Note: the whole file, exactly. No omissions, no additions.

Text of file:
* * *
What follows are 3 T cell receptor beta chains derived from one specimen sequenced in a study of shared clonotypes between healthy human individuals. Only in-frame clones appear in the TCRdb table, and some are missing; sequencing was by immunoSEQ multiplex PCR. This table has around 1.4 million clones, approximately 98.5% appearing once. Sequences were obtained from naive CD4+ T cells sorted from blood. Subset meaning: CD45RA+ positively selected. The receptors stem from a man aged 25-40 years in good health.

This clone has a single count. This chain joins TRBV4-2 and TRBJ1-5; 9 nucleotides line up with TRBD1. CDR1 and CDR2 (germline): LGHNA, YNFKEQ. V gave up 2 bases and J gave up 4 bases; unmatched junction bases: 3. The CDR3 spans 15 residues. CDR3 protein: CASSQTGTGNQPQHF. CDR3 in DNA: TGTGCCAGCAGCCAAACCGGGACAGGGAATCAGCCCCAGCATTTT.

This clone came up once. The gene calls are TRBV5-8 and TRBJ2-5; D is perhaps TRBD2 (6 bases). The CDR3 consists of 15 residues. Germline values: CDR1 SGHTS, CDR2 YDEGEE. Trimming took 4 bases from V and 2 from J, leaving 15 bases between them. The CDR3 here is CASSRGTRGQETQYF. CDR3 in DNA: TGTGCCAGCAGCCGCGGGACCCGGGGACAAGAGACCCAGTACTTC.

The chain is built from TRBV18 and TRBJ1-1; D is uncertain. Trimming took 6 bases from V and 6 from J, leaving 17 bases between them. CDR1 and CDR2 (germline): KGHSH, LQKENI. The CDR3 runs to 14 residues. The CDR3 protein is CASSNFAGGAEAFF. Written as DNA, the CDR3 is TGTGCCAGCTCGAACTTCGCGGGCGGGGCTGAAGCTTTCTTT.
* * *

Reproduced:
What follows are 3 T cell receptor beta chains derived from one specimen sequenced in a study of shared clonotypes between healthy human individuals. Only in-frame clones appear in the TCRdb table, and some are missing; sequencing was by immunoSEQ multiplex PCR. This table has around 1.4 million clones, approximately 98.5% appearing once. Sequences were obtained from naive CD4+ T cells sorted from blood. Subset meaning: CD45RA+ positively selected. The receptors stem from a man aged 25-40 years in good health.

This clone has a single count. This chain joins TRBV4-2 and TRBJ1-5; 9 nucleotides line up with TRBD1. CDR1 and CDR2 (germline): LGHNA, YNFKEQ. V gave up 2 bases and J gave up 4 bases; unmatched junction bases: 3. The CDR3 spans 15 residues. CDR3 protein: CASSQTGTGNQPQHF. CDR3 in DNA: TGTGCCAGCAGCCAAACCGGGACAGGGAATCAGCCCCAGCATTTT.

This clone came up once. The gene calls are TRBV5-8 and TRBJ2-5; D is perhaps TRBD2 (6 bases). The CDR3 consists of 15 residues. Germline values: CDR1 SGHTS, CDR2 YDEGEE. Trimming took 4 bases from V and 2 from J, leaving 15 bases between them. The CDR3 here is CASSRGTRGQETQYF. CDR3 in DNA: TGTGCCAGCAGCCGCGGGACCCGGGGACAAGAGACCCAGTACTTC.

The chain is built from TRBV18 and TRBJ1-1; D is uncertain. Trimming took 6 bases from V and 6 from J, leaving 17 bases between them. CDR1 and CDR2 (germline): KGHSH, LQKENI. The CDR3 runs to 14 residues. The CDR3 protein is CASSNFAGGAEAFF. Written as DNA, the CDR3 is TGTGCCAGCTCGAACTTCGCGGGCGGGGCTGAAGCTTTCTTT.